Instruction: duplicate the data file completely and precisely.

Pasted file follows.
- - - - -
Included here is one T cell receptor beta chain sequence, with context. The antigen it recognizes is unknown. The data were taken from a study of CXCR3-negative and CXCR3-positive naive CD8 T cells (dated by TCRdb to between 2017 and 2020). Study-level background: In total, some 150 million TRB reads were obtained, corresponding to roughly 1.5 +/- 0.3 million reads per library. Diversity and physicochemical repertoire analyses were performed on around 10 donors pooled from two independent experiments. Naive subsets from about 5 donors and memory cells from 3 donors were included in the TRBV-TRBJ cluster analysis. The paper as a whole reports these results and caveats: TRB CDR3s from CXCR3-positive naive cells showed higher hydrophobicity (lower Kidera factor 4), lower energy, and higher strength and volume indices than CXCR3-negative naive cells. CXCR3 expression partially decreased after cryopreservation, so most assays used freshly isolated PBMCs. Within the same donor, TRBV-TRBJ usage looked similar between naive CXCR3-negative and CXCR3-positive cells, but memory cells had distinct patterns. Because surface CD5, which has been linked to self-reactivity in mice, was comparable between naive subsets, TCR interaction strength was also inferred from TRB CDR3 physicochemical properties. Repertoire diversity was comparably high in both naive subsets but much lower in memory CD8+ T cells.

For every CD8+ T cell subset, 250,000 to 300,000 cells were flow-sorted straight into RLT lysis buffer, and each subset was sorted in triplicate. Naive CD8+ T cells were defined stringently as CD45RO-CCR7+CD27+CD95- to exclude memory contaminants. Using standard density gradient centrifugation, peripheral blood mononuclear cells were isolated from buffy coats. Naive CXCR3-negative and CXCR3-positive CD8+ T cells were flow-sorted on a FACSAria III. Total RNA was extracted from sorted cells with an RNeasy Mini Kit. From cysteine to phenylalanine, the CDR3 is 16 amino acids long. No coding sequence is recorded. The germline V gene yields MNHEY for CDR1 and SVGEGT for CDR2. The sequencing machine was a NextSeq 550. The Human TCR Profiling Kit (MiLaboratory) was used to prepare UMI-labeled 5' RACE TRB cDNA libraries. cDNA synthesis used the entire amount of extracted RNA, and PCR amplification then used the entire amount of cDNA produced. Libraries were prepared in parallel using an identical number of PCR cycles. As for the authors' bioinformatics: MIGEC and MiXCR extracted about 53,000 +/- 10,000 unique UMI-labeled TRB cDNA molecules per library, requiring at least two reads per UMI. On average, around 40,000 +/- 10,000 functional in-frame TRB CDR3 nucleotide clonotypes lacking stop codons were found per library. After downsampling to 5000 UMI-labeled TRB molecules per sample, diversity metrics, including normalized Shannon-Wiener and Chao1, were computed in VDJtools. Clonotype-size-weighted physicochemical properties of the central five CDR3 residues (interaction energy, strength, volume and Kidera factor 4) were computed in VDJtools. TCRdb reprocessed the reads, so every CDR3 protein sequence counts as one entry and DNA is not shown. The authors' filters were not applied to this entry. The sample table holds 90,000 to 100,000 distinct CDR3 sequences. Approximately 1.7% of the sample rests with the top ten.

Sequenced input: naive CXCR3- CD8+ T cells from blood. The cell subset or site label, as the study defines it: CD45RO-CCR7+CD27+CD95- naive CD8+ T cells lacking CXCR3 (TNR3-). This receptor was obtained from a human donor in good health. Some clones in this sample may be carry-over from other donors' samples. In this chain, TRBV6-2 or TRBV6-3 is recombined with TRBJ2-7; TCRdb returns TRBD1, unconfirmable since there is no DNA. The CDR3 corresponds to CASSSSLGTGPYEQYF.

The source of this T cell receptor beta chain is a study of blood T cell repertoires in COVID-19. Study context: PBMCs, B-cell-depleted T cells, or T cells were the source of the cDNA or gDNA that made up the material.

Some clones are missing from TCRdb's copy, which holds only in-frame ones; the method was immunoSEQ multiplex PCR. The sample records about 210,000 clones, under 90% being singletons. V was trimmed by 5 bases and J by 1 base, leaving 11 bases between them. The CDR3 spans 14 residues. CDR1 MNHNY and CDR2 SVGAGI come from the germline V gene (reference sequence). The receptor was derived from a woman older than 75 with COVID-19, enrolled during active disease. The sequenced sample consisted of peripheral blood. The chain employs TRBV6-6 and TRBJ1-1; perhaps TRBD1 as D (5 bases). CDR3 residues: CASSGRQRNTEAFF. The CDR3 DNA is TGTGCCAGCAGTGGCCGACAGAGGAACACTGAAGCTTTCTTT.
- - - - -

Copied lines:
Included here is one T cell receptor beta chain sequence, with context. The antigen it recognizes is unknown. The data were taken from a study of CXCR3-negative and CXCR3-positive naive CD8 T cells (dated by TCRdb to between 2017 and 2020). Study-level background: In total, some 150 million TRB reads were obtained, corresponding to roughly 1.5 +/- 0.3 million reads per library. Diversity and physicochemical repertoire analyses were performed on around 10 donors pooled from two independent experiments. Naive subsets from about 5 donors and memory cells from 3 donors were included in the TRBV-TRBJ cluster analysis. The paper as a whole reports these results and caveats: TRB CDR3s from CXCR3-positive naive cells showed higher hydrophobicity (lower Kidera factor 4), lower energy, and higher strength and volume indices than CXCR3-negative naive cells. CXCR3 expression partially decreased after cryopreservation, so most assays used freshly isolated PBMCs. Within the same donor, TRBV-TRBJ usage looked similar between naive CXCR3-negative and CXCR3-positive cells, but memory cells had distinct patterns. Because surface CD5, which has been linked to self-reactivity in mice, was comparable between naive subsets, TCR interaction strength was also inferred from TRB CDR3 physicochemical properties. Repertoire diversity was comparably high in both naive subsets but much lower in memory CD8+ T cells.

For every CD8+ T cell subset, 250,000 to 300,000 cells were flow-sorted straight into RLT lysis buffer, and each subset was sorted in triplicate. Naive CD8+ T cells were defined stringently as CD45RO-CCR7+CD27+CD95- to exclude memory contaminants. Using standard density gradient centrifugation, peripheral blood mononuclear cells were isolated from buffy coats. Naive CXCR3-negative and CXCR3-positive CD8+ T cells were flow-sorted on a FACSAria III. Total RNA was extracted from sorted cells with an RNeasy Mini Kit. From cysteine to phenylalanine, the CDR3 is 16 amino acids long. No coding sequence is recorded. The germline V gene yields MNHEY for CDR1 and SVGEGT for CDR2. The sequencing machine was a NextSeq 550. The Human TCR Profiling Kit (MiLaboratory) was used to prepare UMI-labeled 5' RACE TRB cDNA libraries. cDNA synthesis used the entire amount of extracted RNA, and PCR amplification then used the entire amount of cDNA produced. Libraries were prepared in parallel using an identical number of PCR cycles. As for the authors' bioinformatics: MIGEC and MiXCR extracted about 53,000 +/- 10,000 unique UMI-labeled TRB cDNA molecules per library, requiring at least two reads per UMI. On average, around 40,000 +/- 10,000 functional in-frame TRB CDR3 nucleotide clonotypes lacking stop codons were found per library. After downsampling to 5000 UMI-labeled TRB molecules per sample, diversity metrics, including normalized Shannon-Wiener and Chao1, were computed in VDJtools. Clonotype-size-weighted physicochemical properties of the central five CDR3 residues (interaction energy, strength, volume and Kidera factor 4) were computed in VDJtools. TCRdb reprocessed the reads, so every CDR3 protein sequence counts as one entry and DNA is not shown. The authors' filters were not applied to this entry. The sample table holds 90,000 to 100,000 distinct CDR3 sequences. Approximately 1.7% of the sample rests with the top ten.

Sequenced input: naive CXCR3- CD8+ T cells from blood. The cell subset or site label, as the study defines it: CD45RO-CCR7+CD27+CD95- naive CD8+ T cells lacking CXCR3 (TNR3-). This receptor was obtained from a human donor in good health. Some clones in this sample may be carry-over from other donors' samples. In this chain, TRBV6-2 or TRBV6-3 is recombined with TRBJ2-7; TCRdb returns TRBD1, unconfirmable since there is no DNA. The CDR3 corresponds to CASSSSLGTGPYEQYF.

The source of this T cell receptor beta chain is a study of blood T cell repertoires in COVID-19. Study context: PBMCs, B-cell-depleted T cells, or T cells were the source of the cDNA or gDNA that made up the material.

Some clones are missing from TCRdb's copy, which holds only in-frame ones; the method was immunoSEQ multiplex PCR. The sample records about 210,000 clones, under 90% being singletons. V was trimmed by 5 bases and J by 1 base, leaving 11 bases between them. The CDR3 spans 14 residues. CDR1 MNHNY and CDR2 SVGAGI come from the germline V gene (reference sequence). The receptor was derived from a woman older than 75 with COVID-19, enrolled during active disease. The sequenced sample consisted of peripheral blood. The chain employs TRBV6-6 and TRBJ1-1; perhaps TRBD1 as D (5 bases). CDR3 residues: CASSGRQRNTEAFF. The CDR3 DNA is TGTGCCAGCAGTGGCCGACAGAGGAACACTGAAGCTTTCTTT.